IFCM Meets the All-Russian Choral Society, The start of a new collaboration
By Francesco Leonardi, IFCM Project Manager
Growing and being an all-inclusive movement are the first mission of IFCM, giving all people the opportunity to learn new music, learn new ways to be a choir, share ideas, and be an inspiration to others. In this context, the recent mission to Russia found fertile ground, thanks to an encounter with Mr. Pavel A. Pozhigaylo, Director of the All-Russian Choral Society.
On February 29th in Moscow, future scenarios for collaboration between the All-Russian Choral Society and IFCM were discussed, using their shared knowledge and current projects as a starting point for reaching concrete proposals for partnerships, especially in the way of choral education (directors and singers) and communication to help make choral music increasingly visible worldwide.
Russian choral singing, both in the way of music production and the number of practitioners, has a seemingly endless heritage: adult choirs alone number about 48,000 in the 85 provinces or regions where the All-Russian Choral Society has a coordinating role.
Choral singing is becoming much more increasingly widespread, thanks to government investments that are moving towards the creation of a choir for each school and recognising the artistic and social value of doing so. One of the projects that we talked about during the meeting addressed the very issue concerning education in schools and training of conductors for approximately 75,000 Russian schools: To date, only 40,000 of them have formed a choir that has put itself through the initial test of a national choral festival. Consequently, given the growing need for professional experts in choral practice here in this respect, the floor is wide open for joint collaboration.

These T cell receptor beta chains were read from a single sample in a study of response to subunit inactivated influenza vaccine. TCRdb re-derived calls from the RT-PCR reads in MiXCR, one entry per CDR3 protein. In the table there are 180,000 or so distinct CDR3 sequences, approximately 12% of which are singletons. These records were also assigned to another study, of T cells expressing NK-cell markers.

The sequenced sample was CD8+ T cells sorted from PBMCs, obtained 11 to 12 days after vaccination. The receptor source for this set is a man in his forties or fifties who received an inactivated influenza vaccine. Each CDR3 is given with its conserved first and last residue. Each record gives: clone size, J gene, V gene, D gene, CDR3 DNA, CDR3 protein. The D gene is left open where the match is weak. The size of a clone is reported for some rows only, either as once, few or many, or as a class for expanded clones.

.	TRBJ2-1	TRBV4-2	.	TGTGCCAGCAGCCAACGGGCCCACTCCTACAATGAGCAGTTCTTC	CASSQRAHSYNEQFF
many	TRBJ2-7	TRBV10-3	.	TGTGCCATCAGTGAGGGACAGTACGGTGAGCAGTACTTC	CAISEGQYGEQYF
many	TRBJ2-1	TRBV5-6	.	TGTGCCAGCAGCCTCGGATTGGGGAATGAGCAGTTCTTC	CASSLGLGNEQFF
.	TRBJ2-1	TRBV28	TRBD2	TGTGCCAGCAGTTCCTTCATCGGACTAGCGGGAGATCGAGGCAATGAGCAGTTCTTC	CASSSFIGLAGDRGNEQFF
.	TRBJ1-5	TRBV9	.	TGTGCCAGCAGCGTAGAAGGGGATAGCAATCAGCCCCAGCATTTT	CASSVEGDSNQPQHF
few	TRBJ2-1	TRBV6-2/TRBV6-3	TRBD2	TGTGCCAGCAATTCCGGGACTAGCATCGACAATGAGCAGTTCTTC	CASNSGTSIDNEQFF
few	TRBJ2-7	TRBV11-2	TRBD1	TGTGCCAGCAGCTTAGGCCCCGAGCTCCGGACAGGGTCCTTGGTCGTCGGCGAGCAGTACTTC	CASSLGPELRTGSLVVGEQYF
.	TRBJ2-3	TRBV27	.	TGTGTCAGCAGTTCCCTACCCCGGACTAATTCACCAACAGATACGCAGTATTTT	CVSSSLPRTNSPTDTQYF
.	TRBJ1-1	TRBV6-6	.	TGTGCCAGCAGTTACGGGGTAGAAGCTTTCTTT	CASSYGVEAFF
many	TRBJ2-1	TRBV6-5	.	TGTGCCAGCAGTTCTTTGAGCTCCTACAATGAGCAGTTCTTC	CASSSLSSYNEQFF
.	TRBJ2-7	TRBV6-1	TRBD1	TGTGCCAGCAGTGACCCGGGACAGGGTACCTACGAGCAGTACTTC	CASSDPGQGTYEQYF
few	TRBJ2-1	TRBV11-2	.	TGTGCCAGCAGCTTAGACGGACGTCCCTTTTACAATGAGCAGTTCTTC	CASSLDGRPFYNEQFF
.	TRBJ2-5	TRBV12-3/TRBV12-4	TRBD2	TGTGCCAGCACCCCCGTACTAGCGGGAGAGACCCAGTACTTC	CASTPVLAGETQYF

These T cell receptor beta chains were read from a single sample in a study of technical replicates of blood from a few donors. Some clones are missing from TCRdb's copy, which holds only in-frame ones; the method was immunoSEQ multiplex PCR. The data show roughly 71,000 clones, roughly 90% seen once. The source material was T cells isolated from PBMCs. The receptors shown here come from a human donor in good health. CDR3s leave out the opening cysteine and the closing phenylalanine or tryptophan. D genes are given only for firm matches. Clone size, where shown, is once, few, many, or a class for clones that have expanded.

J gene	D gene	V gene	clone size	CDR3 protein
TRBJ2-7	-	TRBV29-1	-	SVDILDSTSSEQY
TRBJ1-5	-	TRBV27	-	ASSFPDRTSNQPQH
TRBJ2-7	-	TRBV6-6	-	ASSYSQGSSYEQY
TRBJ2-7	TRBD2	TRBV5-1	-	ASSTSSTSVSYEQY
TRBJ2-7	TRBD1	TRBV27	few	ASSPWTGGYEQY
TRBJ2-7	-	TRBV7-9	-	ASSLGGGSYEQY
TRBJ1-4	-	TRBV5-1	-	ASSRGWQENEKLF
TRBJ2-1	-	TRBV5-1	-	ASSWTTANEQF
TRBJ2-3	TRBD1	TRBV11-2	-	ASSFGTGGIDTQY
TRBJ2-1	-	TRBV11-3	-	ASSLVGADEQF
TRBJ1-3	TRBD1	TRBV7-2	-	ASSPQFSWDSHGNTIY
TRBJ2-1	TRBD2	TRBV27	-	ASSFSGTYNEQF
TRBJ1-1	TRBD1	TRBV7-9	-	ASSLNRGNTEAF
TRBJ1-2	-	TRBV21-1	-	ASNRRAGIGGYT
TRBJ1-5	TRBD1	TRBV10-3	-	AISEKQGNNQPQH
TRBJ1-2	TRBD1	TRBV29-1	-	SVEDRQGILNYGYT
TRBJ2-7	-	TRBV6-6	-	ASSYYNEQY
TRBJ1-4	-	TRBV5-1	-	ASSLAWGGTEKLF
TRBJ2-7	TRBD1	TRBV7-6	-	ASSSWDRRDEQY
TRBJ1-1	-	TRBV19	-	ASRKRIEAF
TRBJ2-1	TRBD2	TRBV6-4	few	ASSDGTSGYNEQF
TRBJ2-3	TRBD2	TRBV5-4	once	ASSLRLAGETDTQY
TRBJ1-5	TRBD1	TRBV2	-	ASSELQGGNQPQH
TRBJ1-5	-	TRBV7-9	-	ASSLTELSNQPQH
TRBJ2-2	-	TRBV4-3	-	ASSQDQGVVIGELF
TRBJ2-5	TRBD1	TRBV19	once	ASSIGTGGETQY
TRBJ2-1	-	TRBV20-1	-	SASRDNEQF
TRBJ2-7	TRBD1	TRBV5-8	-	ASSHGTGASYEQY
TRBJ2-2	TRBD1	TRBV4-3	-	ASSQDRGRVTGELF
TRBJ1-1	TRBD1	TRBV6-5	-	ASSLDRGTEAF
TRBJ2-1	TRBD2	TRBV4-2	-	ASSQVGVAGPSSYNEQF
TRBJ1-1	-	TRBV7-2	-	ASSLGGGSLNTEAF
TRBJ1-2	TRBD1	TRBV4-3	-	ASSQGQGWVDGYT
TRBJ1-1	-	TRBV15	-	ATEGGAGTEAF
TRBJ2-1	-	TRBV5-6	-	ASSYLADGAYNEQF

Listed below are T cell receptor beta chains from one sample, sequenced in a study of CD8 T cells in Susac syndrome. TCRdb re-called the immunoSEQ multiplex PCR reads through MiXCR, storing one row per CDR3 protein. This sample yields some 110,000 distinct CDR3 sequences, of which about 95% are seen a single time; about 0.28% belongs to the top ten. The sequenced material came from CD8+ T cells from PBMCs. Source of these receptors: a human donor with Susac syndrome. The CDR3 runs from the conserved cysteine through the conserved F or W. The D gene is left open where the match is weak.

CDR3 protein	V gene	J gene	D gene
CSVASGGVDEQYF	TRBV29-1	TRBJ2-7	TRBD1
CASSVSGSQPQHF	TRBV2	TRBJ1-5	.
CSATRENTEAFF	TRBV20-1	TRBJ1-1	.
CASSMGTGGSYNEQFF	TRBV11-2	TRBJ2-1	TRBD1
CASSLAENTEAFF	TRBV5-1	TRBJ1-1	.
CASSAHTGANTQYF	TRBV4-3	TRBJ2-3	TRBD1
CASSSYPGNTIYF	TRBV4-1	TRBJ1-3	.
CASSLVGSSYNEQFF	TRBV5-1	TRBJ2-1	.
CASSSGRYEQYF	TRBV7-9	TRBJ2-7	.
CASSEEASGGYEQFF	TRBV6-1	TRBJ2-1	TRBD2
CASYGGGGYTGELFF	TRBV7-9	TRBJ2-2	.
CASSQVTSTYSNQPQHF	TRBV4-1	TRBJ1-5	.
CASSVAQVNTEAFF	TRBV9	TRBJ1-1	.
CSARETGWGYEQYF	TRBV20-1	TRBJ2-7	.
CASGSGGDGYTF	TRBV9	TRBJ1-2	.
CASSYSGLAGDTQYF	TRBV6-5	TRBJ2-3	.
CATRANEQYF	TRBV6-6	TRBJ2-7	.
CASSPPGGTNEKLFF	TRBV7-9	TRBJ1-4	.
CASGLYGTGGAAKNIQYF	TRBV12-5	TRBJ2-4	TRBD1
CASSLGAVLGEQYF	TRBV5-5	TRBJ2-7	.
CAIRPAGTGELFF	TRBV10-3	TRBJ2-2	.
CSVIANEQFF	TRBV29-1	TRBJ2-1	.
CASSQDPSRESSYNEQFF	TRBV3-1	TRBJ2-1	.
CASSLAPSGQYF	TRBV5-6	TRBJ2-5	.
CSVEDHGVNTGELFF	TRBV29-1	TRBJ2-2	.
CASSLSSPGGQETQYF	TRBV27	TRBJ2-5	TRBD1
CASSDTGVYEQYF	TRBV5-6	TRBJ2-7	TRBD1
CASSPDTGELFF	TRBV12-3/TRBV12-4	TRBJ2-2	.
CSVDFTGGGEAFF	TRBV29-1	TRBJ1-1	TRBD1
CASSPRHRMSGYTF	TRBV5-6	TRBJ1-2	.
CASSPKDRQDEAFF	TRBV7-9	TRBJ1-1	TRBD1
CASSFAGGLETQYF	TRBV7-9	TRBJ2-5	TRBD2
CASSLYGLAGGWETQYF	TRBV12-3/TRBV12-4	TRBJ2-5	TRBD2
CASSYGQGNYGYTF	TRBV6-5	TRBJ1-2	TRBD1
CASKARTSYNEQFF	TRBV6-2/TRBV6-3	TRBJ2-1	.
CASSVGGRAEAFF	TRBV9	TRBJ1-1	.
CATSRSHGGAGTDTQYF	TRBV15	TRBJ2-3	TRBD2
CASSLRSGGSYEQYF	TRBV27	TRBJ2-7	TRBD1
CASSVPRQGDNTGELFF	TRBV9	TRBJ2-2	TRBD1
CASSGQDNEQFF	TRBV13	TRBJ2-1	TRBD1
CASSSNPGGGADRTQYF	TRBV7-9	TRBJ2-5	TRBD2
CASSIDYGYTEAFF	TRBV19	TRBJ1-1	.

We talked not only about what IFCM could do for Russian choirs, but also about how our organisation could help spread the word about Russian choral music worldwide by exposing the world to old and new composers and giving visibility to projects and performers.
The rest of the speech then focused on the crucial point of communication coming in and out of Russia, namely the real possibility for IFCM members to dialogue with the Russian world through regular translation of ICB and e-NEWS articles, as well as the possibility for the Russian choral movement to speak about its projects and opportunities.
At the end of the meeting, we bid farewell until May so as to continue our exchange of ideas, but very concrete plans were agreed upon for the coming months.
This meeting was a consequence of the new way of working at IFCM, made possible thanks to its new legal status and the opening of regional offices that were inherently willing to listen to the national associations, with their developmental strategies and projects in pursuit of our mission.
Edited by Steve Lansford, USA